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Level Five > Number and Algebra

# Roller Coasting

Purpose:

This is a level 5 algebra activity from the Figure It Out theme series.

Achievement Objectives:

Specific Learning Outcomes:

make a graph from a data table

interpret a relationship shown on a graph

Required Resource Materials:
FIO, Levels 4-4+, Theme: Getting Around, Roller Coasting, pages 2-3
Activity:

In this activity, students identify factors that influence the speed of roller coasters.
Entering the data on a spreadsheet will enable the students to look for relationships between the data fields and the resultant speeds. For example, if an XY graph is created, with speed plotted on the vertical axis and height of rise on the horizontal axis, an interesting relationship is revealed. This is shown in the graph in the Answers. There is a clear relationship between the height of rise and the speed: the bigger the rise, the higher the speed. A similar relationship is found between the speed and the length of drop (see the graph in the Answers). There is no such relationship between the number of people and the speed (as an additional graph would show clearly). For example, the Dodonpa takes only 32 people but screams along at the second
fastest speed.
The students might comment on the gaps in the data. If they do, discuss this with them and point out that, in most cases, the fact that data is missing does not invalidate conclusions drawn from the data that does exist.
Question 3 calls for interpolation, that is, estimating missing values based on known relationships. The Coca Cola ride has a height lying somewhere between Winjas and the Black Hole but closer to the Black Hole. The ratio of the Coca Cola ride’s height to that of the Black Hole is 27.7 : 34.7. If we used this ratio, the speed of the Coca Cola ride would be 85 x (27.7 ÷ 34.7) = 67.9 km/h. The actual speed achieved by this coaster is 72 km/h, so our interpolation is reasonable.
To determine the drop length of the Lethal Weapon, a graph of the speed plotted against the length of drop as in the Answers provides an excellent guide. There is clearly a close linear relationship between the points. From this, we can extrapolate that the drop will be somewhere around 35 metres. In reality, however, the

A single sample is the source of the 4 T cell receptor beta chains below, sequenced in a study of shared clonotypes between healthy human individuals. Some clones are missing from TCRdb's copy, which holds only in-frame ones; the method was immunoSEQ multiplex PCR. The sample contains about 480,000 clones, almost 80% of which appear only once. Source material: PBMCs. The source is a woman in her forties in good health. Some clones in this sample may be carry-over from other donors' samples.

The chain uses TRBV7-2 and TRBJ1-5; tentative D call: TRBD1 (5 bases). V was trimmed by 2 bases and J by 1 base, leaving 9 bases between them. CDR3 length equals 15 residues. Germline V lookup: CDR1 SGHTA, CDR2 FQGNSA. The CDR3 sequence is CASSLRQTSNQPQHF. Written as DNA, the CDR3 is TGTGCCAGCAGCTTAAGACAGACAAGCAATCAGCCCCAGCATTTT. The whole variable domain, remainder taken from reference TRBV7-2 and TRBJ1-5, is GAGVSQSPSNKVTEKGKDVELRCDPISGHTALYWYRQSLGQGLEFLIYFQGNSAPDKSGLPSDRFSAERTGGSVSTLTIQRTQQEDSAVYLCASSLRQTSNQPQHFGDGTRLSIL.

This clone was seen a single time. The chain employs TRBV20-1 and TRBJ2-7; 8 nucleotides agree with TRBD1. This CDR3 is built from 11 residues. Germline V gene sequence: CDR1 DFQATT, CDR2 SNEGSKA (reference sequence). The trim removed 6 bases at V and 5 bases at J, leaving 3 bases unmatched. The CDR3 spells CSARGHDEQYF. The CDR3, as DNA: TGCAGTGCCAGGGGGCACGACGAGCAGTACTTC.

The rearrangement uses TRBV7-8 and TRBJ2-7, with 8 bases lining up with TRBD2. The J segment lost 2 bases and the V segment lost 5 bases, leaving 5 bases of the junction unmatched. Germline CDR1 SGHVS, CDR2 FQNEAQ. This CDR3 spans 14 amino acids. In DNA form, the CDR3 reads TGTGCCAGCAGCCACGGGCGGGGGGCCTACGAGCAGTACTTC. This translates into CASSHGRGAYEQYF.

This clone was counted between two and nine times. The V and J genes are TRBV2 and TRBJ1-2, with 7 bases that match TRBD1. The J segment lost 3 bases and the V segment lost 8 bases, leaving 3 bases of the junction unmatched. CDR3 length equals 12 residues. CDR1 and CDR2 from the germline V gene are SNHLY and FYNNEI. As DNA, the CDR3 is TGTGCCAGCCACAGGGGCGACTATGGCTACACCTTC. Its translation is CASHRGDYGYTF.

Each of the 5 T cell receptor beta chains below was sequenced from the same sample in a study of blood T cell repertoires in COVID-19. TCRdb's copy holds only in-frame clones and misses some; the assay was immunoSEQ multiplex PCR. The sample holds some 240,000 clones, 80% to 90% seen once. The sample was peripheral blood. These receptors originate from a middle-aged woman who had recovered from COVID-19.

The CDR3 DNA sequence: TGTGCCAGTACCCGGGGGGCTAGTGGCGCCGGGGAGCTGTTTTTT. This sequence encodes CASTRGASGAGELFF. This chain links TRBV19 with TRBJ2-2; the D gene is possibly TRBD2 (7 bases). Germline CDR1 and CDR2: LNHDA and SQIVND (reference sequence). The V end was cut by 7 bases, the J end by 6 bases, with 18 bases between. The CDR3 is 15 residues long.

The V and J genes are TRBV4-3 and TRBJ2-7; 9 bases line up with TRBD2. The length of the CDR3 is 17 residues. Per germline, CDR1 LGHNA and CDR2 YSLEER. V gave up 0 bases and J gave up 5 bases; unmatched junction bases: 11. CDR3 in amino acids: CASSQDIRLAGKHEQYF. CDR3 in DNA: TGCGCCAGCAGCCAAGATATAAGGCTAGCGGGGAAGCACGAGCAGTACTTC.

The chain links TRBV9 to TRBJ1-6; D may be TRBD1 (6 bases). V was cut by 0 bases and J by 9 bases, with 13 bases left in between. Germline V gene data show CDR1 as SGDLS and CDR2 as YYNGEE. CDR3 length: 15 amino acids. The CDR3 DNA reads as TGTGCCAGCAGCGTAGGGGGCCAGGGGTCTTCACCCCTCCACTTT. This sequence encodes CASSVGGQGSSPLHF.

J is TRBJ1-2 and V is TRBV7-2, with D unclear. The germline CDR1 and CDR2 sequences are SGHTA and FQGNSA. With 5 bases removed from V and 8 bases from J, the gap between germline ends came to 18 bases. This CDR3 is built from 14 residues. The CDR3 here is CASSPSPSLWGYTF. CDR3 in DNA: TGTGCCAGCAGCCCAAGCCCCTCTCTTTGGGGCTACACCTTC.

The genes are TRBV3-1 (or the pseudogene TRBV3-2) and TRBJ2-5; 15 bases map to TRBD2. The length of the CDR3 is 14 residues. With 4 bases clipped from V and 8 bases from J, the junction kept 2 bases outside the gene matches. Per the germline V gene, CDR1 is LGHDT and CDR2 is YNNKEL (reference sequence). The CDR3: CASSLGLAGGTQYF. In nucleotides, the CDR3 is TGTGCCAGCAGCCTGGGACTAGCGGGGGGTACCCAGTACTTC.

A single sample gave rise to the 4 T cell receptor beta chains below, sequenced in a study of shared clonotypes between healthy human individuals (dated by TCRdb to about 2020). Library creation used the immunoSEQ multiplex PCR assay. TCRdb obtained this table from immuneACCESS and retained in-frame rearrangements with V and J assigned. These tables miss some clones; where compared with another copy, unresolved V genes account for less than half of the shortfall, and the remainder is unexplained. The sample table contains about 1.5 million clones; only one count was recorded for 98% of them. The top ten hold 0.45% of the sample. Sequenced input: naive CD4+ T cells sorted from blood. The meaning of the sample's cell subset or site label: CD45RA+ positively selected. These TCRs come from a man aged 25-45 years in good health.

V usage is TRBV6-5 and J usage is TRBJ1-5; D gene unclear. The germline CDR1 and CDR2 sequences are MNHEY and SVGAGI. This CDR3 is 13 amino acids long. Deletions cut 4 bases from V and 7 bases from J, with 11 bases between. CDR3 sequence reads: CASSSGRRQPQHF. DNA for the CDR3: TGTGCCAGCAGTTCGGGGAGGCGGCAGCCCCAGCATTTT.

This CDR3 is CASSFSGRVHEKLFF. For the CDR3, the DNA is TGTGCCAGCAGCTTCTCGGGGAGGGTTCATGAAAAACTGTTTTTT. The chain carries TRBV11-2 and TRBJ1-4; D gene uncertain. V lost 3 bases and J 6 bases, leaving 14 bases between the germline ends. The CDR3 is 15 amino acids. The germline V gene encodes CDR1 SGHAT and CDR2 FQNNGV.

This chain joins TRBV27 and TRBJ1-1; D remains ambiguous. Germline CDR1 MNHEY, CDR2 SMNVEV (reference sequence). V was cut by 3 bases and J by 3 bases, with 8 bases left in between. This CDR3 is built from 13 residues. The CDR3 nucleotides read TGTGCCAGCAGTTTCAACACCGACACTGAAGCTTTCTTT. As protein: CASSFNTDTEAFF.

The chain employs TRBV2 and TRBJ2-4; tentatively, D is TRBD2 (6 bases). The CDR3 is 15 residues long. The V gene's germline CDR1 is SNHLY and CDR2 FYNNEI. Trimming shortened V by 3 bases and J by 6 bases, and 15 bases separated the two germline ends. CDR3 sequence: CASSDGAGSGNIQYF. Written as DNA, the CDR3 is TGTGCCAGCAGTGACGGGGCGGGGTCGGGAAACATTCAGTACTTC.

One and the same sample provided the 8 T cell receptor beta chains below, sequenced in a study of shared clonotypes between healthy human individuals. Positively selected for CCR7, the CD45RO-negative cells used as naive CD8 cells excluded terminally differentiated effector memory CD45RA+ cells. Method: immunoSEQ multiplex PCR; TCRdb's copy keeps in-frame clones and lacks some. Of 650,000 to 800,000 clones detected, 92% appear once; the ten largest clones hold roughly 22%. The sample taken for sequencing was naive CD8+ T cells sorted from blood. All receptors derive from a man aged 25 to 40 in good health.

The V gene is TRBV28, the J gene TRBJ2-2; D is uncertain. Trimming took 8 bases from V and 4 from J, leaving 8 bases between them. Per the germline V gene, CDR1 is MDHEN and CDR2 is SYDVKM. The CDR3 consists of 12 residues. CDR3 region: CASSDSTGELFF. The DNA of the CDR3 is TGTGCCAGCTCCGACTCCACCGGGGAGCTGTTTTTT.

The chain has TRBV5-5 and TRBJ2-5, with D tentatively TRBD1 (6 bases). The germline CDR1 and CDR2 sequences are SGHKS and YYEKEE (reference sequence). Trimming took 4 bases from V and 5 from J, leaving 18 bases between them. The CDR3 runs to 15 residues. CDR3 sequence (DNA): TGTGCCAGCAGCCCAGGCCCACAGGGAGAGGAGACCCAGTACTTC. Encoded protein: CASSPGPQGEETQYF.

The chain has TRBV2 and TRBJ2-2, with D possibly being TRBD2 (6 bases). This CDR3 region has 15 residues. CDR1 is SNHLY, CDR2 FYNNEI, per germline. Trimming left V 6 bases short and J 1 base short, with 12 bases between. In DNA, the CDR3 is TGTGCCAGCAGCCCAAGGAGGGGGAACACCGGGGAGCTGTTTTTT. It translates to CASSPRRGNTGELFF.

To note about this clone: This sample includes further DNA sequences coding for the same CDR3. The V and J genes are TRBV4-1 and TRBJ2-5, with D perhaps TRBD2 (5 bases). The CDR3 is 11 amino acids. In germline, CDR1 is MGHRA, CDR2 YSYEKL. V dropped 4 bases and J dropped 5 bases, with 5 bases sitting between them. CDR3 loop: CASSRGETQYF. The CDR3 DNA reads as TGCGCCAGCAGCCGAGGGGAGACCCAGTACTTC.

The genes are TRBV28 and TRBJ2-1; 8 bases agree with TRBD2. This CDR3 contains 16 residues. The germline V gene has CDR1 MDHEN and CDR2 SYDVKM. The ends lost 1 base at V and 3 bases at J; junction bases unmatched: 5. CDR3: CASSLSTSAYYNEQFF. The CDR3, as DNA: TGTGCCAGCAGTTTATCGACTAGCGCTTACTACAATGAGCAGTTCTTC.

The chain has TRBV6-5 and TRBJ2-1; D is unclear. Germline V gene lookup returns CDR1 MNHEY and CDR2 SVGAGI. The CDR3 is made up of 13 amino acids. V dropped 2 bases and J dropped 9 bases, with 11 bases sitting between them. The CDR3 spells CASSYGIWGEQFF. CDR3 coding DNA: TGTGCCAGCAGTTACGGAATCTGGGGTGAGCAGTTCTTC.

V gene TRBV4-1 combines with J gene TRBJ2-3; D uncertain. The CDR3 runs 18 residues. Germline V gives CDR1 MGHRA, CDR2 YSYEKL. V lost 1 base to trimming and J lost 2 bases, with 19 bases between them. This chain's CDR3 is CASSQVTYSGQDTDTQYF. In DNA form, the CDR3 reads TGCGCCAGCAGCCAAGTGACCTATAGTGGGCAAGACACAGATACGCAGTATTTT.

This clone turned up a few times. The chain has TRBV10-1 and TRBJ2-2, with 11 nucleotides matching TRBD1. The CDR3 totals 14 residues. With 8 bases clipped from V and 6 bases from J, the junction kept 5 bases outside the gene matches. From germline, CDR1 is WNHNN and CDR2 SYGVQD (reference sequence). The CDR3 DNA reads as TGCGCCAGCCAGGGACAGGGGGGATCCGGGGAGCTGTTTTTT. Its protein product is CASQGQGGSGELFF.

drop is 29 metres. This indicates that the angle of drop must be very steep.
As a group, the students could identify a possible heritage site in the local area that could be developed as a tourist attraction. They then devise an impact report for the local council that identifies the key features of that place or environment, its historical value for the range of groups in the area, and the impact that the development would have on the local people’s lifestyles and environments. The report should include the
positives and negatives that the council needs to consider and conclude with a justified recommendation.
Achievement Objectives
Social Studies
Demonstrate knowledge and understandings of:
• how and why people view and use resources differently and the consequences of this (Resources and Economic Activities, level 4)
• the impact of the spread of new technology and ideas on culture and heritage (Culture and Heritage, level 4)
Health and Physical Education
• access and use information to make and action safe choices in a range of contexts ( Personal Health and Physical Development, level 4)
• specify individual responsibilities and take collective action for the care and safety of other people in their school and in the wider community (Healthy Communities and Environments, level 4)

1. Your diagram should look something like this:

2. Rise, length of drop, and angle of drop all affect the speed, so Jim and Wiremu are both right. The number of people in the train does not appear to have much effect.
If you put the figures into a spreadsheet and make graphs from them, they would show that there is a definite connection between rise and speed (see the graph in the next column), but that the angle of drop (for example, for the Dodonpa) can
increase the speed still further.

The graph at the top of the next page shows that there is a very strong connection between the length of the drop and the speed.

3. a. Coca Cola reaches a top speed of 72 km/h. Estimates will vary.
b. Estimates will vary, but most should be about 35 m. (Lethal Weapon actually drops 29 m.)
c. Explanations will vary. The speed of the Coca Cola roller coaster can be estimated from the first graph by drawing a vertical line through the point on the horizontal scale that represents 27.7, noting where it cuts the graph, then reading across to the vertical scale from that point. The drop of the Lethal Weapon roller coaster can
similarly be read from the second graph. Draw a horizontal line through the vertical axis at the point representing a speed of 88.5 km/h. Note where it cuts the graph, and from this point draw a line vertically until it cuts the horizontal axis.
The point at which it cuts this axis is a reasonable estimate for the drop.

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